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The data to back them up? The manuals that come with the mask clearly state "Warning: Clean only with plain water. Chemical cleaners (Windex, 409, Simple Green, etc.) contain alcohol and detergents which can WEAKEN the lens and goggle." That is what is known as a quote, not an assumption.

2nd truth and not an assumption, I have seen it personally. Not calling the service reps, not even looking at manuals, I have seen the results of these chemicals on polycarb and other plastic lenses. It wears them down. Will it break every pair, no. But getting on a web board and stating that "...alcohol...are all safe to use on lenses" (other cleaning methods in that statement, soap and water ommited from the quote because they can be safe). That is a false assumption.
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Old 08-10-2002, 02:17 PM   #52
armax
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sabo, not according to the techs.....CALL THEM! I looked at the manual and the statement about weakening the lenses didn't necessarily imply windex, etc....but a blanket statement to waiver the use of any other cleaners (I'm sure it keeps them legally safe from someone cleaning their lenses with mauratic acid and blaming the company)...again, instead of arguing about it....call them....
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Old 08-10-2002, 02:19 PM   #53
armax
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In fact, you're quoting them as a point of reference. Why not call them and have them elaborate their statement? It'll save all the bickering here.
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Old 08-10-2002, 02:20 PM   #54
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I give up, say as you please. However, these chemicals can cause harm to paintball lenses, (and many other types of plastics for that matter). It's your eyes, take care of them because I have seen the results of many who don't. If you want to take the risk, it is out of my hands but not for lack of trying. Talk to any optician, the people who make, cut, shape, and deal with these lenses day in and day out and they will tell you do not use cleaners with alcohol and/or solvents in them. They can break down the coatings and eventually the lens. It's your call. Use JUST water and a soft cloth, it will take care of your goggles. save you windex for the windows.
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Old 08-10-2002, 02:29 PM   #55
armax
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you're right about ammonia as well.

http://www.usgr.com/greenhouse-cover...carbonate.html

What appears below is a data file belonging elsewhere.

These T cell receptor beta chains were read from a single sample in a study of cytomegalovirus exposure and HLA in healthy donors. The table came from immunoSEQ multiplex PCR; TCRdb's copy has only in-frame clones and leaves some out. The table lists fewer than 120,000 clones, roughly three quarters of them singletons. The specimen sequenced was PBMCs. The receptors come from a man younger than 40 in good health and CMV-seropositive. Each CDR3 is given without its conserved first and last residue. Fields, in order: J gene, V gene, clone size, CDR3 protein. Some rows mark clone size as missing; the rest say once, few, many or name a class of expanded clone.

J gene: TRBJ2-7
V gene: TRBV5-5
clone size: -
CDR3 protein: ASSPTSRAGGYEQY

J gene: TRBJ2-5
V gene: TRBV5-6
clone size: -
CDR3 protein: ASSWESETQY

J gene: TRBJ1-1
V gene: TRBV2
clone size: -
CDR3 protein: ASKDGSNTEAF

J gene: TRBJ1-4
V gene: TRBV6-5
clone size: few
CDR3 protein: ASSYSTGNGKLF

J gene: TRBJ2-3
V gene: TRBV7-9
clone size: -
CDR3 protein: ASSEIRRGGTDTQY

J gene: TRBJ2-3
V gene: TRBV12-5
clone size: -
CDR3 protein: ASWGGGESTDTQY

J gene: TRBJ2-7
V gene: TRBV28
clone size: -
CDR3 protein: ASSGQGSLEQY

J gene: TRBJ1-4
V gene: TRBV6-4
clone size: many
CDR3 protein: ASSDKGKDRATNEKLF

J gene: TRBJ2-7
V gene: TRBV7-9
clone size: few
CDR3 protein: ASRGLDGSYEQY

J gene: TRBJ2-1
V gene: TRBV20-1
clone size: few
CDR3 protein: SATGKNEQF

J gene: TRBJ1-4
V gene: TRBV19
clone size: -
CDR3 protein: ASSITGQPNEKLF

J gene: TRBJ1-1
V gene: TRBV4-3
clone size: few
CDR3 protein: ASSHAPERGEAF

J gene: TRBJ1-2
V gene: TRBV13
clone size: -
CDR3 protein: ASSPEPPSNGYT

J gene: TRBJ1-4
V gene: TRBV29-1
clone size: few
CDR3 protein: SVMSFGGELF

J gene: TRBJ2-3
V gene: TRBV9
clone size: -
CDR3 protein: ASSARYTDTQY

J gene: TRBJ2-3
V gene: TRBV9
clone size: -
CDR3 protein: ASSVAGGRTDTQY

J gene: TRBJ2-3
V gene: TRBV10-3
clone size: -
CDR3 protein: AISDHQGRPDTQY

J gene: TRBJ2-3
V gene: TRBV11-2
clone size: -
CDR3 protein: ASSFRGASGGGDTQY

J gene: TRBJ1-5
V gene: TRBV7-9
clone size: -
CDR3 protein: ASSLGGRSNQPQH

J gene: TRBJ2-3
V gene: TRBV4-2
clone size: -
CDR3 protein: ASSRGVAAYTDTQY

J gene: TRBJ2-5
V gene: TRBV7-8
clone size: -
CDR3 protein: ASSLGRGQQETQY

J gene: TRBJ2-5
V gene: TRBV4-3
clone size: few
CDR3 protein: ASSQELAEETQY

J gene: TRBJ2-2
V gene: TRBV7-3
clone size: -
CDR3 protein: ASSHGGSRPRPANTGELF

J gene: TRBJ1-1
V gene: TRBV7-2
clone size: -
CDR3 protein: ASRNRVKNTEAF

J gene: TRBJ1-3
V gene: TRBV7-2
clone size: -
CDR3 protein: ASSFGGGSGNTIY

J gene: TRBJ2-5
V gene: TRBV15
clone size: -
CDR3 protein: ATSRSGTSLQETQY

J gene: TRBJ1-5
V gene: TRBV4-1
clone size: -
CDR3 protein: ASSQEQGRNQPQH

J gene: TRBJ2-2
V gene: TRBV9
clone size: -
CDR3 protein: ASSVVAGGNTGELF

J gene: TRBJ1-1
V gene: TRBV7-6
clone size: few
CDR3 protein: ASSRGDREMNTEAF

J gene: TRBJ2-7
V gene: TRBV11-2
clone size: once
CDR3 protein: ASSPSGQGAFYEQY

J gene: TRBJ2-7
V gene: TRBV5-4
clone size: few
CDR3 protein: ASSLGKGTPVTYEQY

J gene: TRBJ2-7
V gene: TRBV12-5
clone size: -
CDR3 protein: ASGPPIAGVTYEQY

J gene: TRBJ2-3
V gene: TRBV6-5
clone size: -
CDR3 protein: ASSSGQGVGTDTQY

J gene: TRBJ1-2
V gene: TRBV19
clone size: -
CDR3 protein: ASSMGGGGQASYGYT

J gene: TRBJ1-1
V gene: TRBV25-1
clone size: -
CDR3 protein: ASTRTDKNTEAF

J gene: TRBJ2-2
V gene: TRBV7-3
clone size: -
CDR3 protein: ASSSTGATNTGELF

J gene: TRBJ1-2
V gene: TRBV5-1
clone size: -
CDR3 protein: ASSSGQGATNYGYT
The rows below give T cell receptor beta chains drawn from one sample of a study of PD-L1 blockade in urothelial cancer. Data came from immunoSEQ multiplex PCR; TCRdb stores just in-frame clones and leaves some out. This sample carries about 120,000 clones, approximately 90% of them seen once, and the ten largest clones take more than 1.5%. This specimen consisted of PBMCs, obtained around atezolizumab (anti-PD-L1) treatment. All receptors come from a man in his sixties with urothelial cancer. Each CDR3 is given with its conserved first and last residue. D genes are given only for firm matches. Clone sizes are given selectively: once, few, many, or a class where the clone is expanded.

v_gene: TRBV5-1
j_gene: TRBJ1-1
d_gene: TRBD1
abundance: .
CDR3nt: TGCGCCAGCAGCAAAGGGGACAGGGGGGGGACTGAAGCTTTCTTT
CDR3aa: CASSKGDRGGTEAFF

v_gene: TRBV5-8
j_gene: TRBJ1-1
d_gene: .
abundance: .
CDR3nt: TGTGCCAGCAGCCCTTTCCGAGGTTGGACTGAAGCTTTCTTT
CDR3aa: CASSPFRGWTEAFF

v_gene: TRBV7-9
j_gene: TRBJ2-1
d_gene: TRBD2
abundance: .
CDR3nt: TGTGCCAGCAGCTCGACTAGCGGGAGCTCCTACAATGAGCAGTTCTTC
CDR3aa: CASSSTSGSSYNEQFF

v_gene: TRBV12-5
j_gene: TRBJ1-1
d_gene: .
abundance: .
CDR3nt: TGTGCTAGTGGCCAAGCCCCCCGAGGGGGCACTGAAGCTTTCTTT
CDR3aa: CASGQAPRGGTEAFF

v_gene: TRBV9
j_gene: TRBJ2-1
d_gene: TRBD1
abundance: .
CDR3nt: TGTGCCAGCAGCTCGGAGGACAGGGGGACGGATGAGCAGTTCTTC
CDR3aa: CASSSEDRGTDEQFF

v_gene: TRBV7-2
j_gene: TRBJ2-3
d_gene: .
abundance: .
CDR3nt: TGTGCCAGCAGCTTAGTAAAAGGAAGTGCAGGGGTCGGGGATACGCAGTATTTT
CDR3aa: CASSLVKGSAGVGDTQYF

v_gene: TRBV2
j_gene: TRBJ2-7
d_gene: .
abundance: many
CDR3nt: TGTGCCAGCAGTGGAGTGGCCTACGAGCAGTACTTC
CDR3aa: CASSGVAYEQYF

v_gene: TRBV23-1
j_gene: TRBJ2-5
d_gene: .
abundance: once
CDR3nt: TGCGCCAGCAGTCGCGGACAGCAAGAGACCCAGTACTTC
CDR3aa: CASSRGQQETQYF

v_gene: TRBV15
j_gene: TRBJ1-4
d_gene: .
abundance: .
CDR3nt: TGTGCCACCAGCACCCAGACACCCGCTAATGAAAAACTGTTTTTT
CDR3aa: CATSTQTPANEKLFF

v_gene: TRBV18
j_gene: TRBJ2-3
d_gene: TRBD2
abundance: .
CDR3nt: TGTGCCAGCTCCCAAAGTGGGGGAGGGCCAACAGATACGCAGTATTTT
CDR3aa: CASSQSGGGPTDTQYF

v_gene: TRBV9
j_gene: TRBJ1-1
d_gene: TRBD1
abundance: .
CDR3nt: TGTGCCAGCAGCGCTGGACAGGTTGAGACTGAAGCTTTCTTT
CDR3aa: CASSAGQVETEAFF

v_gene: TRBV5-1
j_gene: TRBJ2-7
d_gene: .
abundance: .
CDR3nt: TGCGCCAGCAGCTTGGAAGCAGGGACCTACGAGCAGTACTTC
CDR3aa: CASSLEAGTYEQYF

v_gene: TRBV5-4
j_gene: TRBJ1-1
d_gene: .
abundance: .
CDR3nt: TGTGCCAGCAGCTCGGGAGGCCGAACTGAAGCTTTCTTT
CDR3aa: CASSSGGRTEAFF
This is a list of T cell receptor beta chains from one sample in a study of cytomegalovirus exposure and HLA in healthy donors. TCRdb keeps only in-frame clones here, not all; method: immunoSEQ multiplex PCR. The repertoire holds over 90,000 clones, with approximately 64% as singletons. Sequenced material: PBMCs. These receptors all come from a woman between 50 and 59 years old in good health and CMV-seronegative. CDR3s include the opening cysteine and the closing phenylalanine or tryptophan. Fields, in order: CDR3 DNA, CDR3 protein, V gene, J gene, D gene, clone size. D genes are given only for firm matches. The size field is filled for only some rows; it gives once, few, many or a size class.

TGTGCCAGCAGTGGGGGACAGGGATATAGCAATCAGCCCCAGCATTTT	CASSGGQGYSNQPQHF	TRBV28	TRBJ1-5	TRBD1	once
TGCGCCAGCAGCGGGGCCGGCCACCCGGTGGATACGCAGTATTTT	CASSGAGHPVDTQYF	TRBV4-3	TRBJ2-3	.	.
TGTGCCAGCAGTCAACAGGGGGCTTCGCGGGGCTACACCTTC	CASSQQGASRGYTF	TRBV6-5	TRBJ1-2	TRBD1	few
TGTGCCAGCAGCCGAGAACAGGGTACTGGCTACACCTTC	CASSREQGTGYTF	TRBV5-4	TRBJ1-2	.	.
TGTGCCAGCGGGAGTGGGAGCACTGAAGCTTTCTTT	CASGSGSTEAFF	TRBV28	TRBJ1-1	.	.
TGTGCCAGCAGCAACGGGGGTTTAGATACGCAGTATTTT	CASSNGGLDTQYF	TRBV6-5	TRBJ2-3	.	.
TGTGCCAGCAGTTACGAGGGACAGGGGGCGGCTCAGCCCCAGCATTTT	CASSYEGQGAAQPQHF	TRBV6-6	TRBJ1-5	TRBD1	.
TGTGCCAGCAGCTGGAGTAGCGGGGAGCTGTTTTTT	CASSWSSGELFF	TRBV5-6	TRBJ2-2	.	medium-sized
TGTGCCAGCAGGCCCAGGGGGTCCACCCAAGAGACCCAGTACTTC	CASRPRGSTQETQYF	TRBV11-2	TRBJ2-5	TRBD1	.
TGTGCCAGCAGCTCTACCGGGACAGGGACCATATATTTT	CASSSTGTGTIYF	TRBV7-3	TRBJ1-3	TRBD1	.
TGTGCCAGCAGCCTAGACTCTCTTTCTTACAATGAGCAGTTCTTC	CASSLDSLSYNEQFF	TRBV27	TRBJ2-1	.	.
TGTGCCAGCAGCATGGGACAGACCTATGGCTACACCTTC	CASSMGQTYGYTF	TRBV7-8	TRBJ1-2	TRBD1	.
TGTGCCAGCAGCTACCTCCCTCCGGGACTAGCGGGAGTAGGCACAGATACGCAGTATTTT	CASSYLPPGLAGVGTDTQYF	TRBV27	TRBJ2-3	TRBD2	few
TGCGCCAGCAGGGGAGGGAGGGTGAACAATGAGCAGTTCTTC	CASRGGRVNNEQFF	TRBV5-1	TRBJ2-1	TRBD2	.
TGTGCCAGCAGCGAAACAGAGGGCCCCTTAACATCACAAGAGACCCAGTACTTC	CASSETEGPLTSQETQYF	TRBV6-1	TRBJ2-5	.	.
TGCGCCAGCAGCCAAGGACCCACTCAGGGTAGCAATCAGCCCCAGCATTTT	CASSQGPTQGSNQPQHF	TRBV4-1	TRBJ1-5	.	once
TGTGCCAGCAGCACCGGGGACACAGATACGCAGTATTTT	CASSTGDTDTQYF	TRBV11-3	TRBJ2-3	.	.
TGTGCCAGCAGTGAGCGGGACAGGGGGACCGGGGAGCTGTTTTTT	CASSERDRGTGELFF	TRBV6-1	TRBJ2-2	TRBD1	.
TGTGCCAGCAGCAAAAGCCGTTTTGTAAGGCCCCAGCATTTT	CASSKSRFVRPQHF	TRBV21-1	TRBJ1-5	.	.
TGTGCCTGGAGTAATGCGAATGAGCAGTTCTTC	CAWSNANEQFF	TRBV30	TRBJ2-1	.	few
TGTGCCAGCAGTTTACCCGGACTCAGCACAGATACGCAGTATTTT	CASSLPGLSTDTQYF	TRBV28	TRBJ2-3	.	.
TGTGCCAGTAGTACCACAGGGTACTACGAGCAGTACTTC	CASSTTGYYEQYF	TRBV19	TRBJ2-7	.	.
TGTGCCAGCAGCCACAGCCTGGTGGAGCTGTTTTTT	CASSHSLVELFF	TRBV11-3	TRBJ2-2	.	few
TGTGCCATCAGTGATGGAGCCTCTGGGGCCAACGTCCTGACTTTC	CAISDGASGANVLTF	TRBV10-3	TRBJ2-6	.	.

in fact, here is the physical properties of polycarbonates.
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Old 08-10-2002, 02:31 PM   #56
armax
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In fact, the previous post is a link to what is safe, could weaken and will weaken the lense (given it's polycarbonate).

If you need more, I'll do more research.
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Old 08-10-2002, 03:58 PM   #57
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SABO is right. If it's anything other then water, don't use it.

You people are forgetting, water works best too! Wipe the lense with a cloth (not a paper product like a paper towel! the wood fibers will scratch your lense) and go to a water fountain or sink. Turn the water on so that it's a gently, smooth stream, uninturupted, and not sprayin everywhere. Put your mask under the stream so that the top or bottom of the lense will be incontact, making sure the lense is angled, so the water slidesdown and off the lense. Slowly move the mask so the water goes over ever part of the lense at one point.

It works better then anything I've ever tryed, or have since.
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Old 08-10-2002, 04:23 PM   #58
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Thanks to both of you, I wan't trying to be argumentative, just trying to be as safe as possible, the site was very imformative armax.
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Old 08-10-2002, 11:20 PM   #59
armax
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thank you sabo. I do understand your concern and don't want to see anyone hurt. richyC. is right, when I did talk to the tech guys at the goggle companies one of the things that continued to pop up was "why? water is the best thing anyhow". I guess in the long run (and for the sake of those who don't read the labels of cleaning products) it's best to just use water. 'nough said.
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Old 08-11-2002, 09:55 AM   #60
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Easiest way to clean!

This is the easiest way that I have seen to get all the paint out from all the little cracks on a mask. Take a sink or small container fill it with enough water to cover your mask & lense. Then just let the mask soak for a few hours or overnight.
I just did this for the first time with my Invision and it got all the paint out from between the lense & mask. I'm not sure if this will remove the shell from that area b/c I didnt have any shell stuck down in there, however it dissolves all paint. This also removes all sweat and stains from the foam and strap. I also know a person who adds an extremely mild soap to get stains out but I dont trust my lense w/ anything but water on it.

Last edited by Deerslayer : 08-11-2002 at 10:12 AM.